Bring Mainboard back to life

Discussion in 'General Electronics Chat' started by dpeterson3, May 25, 2010.

  1. dpeterson3

    Thread Starter New Member

    Oct 9, 2009
    My laptop has been experiencing power issues for a while due to a bad plug. I took it apart as per the service manual and removed the bad plug. In its place, I soldered some wires until such time as I get off my lazy butt and order a new one. The problem now is the machine will not boot or even confirm it is getting power. I used my volt meter to check power outs on the board. +3.3, +5, and +20 seem to be working (no idea what the +20 is for, but it is there). It just won't do anything beyond there. I have no idea where to look next and a new board is a bit expensive.
  2. flat5

    Active Member

    Nov 13, 2008
    Were you waltzing on a wool carpet while handling and soldering the board? I hope you did not damage it with static electricity.
  3. dpeterson3

    Thread Starter New Member

    Oct 9, 2009
    Found the problem. I had been using a generic power supply as I can't find the actual supply for this machine. I borrowed another supply rated for a voltage similar to the original (the generic one has the correct ratings but doesn't actually push the power it says it does) and tried it. Low and behold, the lights light up and the machine started to come to life, Then it started smoking a little because the borrowed supply was rated a little high. Unplugged immediately. If a modd wants to delete this post, its fine by me.
  4. retched

    AAC Fanatic!

    Dec 5, 2009
    I think it is a good post to leave up. It will help others who may consider doing the same by showing them the result without having to damage their machines.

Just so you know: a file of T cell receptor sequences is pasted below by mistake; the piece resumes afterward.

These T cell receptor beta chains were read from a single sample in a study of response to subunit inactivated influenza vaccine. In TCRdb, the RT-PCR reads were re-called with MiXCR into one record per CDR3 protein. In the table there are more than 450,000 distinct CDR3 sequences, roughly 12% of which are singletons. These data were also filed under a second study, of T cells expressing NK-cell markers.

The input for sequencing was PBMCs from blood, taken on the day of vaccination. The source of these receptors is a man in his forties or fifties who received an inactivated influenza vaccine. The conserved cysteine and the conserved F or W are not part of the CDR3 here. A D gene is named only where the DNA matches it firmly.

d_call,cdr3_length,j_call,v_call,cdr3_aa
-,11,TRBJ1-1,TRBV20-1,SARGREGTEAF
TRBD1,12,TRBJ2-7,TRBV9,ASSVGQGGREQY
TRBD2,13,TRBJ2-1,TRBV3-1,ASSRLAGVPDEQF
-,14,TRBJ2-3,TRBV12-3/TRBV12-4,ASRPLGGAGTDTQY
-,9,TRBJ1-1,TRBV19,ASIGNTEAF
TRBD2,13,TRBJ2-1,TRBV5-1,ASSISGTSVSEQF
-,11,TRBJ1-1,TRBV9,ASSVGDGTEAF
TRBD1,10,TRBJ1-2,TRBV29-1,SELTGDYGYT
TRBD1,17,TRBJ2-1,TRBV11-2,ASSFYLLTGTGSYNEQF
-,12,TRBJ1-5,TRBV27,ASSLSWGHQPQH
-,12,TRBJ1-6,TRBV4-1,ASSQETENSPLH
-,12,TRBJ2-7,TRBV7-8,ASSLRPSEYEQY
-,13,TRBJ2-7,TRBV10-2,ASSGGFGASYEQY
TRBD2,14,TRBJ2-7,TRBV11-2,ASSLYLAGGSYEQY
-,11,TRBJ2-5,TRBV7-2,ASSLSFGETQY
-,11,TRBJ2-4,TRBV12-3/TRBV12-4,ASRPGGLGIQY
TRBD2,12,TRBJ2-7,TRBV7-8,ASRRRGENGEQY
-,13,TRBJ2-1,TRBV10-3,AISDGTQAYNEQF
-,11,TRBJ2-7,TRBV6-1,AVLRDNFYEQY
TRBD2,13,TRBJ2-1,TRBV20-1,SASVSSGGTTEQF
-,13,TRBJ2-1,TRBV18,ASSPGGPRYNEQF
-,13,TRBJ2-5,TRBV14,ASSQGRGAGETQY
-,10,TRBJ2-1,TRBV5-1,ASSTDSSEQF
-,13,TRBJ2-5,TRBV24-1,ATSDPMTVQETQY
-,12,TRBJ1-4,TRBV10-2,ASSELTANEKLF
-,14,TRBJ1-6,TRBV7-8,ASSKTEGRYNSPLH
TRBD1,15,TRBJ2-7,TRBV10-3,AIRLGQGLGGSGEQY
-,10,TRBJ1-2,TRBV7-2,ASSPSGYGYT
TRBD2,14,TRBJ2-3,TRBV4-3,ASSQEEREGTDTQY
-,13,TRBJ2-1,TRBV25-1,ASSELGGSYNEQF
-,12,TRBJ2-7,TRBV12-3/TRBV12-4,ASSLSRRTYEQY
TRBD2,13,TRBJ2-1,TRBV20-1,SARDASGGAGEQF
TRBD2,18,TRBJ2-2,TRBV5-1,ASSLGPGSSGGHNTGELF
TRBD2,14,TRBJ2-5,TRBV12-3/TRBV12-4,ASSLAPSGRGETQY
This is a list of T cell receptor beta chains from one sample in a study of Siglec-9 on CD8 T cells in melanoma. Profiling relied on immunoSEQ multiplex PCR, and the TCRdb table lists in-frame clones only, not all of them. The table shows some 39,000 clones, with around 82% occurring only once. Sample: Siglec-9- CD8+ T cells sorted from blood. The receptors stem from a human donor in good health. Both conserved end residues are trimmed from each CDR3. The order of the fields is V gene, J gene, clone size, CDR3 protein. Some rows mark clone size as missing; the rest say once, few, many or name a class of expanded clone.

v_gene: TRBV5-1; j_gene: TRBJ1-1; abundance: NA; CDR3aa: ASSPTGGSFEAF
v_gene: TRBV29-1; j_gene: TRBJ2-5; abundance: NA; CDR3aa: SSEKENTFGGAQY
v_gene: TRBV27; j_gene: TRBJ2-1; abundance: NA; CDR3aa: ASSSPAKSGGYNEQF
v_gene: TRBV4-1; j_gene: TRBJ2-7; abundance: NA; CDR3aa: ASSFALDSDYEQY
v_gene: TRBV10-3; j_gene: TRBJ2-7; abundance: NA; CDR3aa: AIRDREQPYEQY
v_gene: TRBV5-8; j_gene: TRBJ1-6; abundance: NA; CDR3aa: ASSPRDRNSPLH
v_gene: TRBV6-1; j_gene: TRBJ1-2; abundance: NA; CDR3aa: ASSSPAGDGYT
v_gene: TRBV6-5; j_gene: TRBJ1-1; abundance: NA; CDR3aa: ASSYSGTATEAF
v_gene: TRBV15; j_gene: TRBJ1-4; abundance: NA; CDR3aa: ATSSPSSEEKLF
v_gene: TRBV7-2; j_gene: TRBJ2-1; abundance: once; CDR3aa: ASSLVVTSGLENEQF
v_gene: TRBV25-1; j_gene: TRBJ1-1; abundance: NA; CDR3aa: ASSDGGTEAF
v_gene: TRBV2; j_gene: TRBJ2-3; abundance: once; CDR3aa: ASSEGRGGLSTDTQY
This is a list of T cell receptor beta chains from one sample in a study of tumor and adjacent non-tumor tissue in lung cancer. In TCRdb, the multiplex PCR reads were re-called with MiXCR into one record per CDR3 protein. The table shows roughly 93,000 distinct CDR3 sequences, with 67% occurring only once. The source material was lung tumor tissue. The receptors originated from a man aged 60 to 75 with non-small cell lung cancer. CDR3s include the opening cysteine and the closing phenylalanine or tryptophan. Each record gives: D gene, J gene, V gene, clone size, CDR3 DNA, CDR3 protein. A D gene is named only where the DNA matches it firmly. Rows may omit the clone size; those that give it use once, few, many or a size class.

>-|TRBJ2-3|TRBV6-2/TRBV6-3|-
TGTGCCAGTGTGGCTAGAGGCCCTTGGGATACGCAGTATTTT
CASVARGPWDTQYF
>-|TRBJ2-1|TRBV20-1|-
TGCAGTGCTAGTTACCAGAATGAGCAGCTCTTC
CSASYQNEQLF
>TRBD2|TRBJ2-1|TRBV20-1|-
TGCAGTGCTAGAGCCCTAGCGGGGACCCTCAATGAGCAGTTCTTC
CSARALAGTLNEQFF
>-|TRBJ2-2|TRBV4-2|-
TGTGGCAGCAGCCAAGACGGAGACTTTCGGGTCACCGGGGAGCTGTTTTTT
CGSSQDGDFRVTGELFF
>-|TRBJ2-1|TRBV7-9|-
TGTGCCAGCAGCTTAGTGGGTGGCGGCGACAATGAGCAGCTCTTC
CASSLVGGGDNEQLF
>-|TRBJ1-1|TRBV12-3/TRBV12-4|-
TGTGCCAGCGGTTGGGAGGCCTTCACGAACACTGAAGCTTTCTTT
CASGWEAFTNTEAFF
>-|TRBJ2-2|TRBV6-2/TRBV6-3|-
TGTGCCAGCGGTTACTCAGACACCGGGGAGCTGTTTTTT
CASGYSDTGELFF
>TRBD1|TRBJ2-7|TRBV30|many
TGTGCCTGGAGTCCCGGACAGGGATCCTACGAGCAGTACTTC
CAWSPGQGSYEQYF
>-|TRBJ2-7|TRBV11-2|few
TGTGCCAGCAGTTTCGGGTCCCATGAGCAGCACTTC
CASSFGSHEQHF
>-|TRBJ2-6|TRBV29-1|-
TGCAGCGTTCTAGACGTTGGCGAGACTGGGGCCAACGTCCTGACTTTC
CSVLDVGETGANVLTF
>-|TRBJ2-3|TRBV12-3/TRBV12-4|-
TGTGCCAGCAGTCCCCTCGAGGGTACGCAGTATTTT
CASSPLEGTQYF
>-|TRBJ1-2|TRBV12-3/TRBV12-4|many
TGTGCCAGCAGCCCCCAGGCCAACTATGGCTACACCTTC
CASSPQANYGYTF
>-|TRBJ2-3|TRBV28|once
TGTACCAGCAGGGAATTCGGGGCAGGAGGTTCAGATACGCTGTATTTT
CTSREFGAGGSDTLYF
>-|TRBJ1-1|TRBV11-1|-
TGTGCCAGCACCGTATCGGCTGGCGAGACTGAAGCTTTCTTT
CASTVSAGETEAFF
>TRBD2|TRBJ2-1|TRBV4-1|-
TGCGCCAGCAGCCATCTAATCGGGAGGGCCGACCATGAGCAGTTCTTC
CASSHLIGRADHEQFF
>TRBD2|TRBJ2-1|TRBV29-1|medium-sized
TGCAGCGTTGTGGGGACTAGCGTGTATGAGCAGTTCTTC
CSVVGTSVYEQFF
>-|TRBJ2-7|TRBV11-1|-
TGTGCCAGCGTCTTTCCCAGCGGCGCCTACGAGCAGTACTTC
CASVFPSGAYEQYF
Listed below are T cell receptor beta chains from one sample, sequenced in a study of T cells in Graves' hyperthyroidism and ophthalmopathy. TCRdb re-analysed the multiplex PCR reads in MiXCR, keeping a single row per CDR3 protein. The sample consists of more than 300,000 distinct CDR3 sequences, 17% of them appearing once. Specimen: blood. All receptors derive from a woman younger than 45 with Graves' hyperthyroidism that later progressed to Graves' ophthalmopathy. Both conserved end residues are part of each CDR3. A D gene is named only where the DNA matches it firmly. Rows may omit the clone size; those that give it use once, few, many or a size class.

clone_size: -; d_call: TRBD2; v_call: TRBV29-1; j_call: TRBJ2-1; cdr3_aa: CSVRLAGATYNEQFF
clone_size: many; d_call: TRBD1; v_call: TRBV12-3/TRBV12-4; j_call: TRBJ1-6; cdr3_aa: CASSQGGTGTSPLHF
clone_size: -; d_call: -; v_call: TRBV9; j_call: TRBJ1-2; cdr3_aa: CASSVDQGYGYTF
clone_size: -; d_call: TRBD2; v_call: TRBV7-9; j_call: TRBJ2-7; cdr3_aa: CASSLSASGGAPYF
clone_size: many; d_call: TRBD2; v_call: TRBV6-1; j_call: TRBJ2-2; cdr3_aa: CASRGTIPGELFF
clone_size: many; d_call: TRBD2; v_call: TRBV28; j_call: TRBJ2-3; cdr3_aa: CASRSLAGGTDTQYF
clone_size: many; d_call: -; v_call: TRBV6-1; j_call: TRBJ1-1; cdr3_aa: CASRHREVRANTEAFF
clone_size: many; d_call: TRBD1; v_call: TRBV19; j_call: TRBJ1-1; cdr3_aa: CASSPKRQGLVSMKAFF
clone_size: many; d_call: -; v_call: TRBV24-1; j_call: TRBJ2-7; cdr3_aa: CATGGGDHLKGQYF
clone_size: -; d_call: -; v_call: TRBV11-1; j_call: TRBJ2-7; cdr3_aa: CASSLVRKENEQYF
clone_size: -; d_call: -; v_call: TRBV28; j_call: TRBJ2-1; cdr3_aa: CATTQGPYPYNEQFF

The 20v is probably there to charge the battery when needed. The mainboard has a charge controller with a comparator that reads the voltage on the pin to see when the external power is applied and when the battery needs charged.

    By using a higher rating you may have reached a breakdown voltage of one of the diodes resulting in a CHARGE COMPLETE mode, but the transistor switch could not "hold back" the extra voltage.

    This can easily result in a fire. Lithium batteries are VERY dangerous beasts.
    They will strike when taunted. The cage for these beasts are proper charge times, temperatures, and discharge rates.

    On the mainboard, the battery charge controller has an IC that regulates the battery charging voltage and current by sampling the conditions of the batterys voltage, current and temperature. I would suspect when you do find the proper plug and power supply, you will have either lost battery only mode, or no longer have the ability to charge the battery.

    If you are lucky, replacing the battery itself MAY remedy the problem, but it could also exacerbate the problem by feeding "new" battery juice to now damaged regulators.

    I would not leave this laptop charging overnight in an area where a fire could cause much damage. Keep an eye, and hand on this machine while charging. Unplug when you are not in eye range.

    The now weakened components could cause the lithium battery fail-safes to fail-unsafe at any given time.

    There is only so much 'magic smoke' in components. Once some is let out, you dont get it back, and a shortened life expectancy and non-typical function is to be expected.
  5. R!f@@

    AAC Fanatic!

    Apr 2, 2009
    Looks like my area of expertise but I donno what experience OP has?